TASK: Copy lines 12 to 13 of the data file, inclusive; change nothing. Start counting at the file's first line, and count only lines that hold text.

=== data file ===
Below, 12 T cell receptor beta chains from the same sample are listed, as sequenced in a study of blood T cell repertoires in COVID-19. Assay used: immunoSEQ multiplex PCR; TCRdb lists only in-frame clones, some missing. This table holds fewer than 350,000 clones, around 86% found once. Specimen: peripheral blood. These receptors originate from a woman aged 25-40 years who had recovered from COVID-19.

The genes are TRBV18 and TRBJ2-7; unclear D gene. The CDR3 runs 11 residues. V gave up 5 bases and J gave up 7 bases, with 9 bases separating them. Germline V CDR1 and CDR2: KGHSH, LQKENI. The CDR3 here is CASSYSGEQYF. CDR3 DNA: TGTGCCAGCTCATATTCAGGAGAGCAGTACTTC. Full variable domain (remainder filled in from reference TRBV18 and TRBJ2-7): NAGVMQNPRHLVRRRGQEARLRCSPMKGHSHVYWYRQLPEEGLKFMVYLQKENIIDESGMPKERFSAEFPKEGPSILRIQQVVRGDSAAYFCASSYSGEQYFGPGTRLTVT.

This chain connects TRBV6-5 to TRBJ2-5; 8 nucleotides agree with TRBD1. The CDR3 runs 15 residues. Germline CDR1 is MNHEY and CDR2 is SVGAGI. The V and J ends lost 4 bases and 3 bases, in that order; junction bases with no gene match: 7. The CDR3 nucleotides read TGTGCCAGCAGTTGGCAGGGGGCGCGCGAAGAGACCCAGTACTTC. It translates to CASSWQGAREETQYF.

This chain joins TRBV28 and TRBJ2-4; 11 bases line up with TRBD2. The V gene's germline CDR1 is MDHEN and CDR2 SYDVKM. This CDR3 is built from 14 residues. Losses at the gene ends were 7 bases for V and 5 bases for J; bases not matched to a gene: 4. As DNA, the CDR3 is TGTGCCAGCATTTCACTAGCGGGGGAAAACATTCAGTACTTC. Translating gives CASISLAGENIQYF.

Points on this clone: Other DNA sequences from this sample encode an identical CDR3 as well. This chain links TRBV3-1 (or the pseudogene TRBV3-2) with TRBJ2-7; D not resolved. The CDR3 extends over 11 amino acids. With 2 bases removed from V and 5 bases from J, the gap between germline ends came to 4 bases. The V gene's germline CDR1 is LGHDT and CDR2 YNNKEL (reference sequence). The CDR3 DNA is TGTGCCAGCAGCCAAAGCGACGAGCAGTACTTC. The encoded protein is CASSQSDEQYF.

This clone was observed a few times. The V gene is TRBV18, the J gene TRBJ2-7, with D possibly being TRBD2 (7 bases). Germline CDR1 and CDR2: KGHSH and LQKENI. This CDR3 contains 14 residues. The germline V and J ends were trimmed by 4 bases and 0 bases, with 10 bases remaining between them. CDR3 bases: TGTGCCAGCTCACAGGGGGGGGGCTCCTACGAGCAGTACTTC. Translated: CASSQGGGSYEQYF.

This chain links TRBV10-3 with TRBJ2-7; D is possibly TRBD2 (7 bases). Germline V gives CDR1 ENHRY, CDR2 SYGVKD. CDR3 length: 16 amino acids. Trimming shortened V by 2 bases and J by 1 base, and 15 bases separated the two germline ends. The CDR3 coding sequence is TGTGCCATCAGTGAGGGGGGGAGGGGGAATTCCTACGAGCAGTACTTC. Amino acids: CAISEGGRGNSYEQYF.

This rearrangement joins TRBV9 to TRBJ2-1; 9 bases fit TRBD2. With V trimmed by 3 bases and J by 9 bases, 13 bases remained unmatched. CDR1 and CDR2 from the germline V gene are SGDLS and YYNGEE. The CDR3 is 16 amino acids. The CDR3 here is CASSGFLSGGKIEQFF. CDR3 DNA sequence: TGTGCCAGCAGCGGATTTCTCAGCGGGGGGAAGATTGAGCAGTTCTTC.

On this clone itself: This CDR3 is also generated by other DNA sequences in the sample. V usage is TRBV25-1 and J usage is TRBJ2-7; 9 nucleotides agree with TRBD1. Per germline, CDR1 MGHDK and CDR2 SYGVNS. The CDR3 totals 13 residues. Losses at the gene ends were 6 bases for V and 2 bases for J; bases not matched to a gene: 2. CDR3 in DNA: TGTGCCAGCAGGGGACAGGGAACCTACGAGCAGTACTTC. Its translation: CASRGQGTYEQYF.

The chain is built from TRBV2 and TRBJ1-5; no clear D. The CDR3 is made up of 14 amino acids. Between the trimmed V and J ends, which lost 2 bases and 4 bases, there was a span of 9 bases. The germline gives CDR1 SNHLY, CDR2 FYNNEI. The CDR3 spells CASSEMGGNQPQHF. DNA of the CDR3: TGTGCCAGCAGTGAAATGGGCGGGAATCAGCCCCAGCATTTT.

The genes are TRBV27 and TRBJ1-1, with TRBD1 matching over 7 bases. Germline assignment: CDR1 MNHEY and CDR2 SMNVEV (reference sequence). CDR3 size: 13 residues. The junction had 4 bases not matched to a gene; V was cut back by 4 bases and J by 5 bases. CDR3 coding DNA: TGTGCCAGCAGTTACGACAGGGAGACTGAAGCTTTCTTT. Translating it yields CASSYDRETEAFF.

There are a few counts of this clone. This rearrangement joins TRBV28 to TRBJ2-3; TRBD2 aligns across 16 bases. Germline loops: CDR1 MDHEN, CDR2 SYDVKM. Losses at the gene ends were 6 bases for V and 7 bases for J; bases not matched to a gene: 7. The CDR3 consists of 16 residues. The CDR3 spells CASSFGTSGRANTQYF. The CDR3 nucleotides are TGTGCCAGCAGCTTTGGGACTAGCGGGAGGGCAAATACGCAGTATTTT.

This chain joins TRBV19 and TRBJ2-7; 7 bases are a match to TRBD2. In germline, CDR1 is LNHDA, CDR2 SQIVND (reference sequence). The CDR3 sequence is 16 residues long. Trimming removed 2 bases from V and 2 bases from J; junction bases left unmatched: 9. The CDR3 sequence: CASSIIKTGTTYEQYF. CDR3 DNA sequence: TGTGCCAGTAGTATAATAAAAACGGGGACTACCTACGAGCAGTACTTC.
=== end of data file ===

There are a few counts of this clone. This rearrangement joins TRBV28 to TRBJ2-3; TRBD2 aligns across 16 bases. Germline loops: CDR1 MDHEN, CDR2 SYDVKM. Losses at the gene ends were 6 bases for V and 7 bases for J; bases not matched to a gene: 7. The CDR3 consists of 16 residues. The CDR3 spells CASSFGTSGRANTQYF. The CDR3 nucleotides are TGTGCCAGCAGCTTTGGGACTAGCGGGAGGGCAAATACGCAGTATTTT.

This chain joins TRBV19 and TRBJ2-7; 7 bases are a match to TRBD2. In germline, CDR1 is LNHDA, CDR2 SQIVND (reference sequence). The CDR3 sequence is 16 residues long. Trimming removed 2 bases from V and 2 bases from J; junction bases left unmatched: 9. The CDR3 sequence: CASSIIKTGTTYEQYF. CDR3 DNA sequence: TGTGCCAGTAGTATAATAAAAACGGGGACTACCTACGAGCAGTACTTC.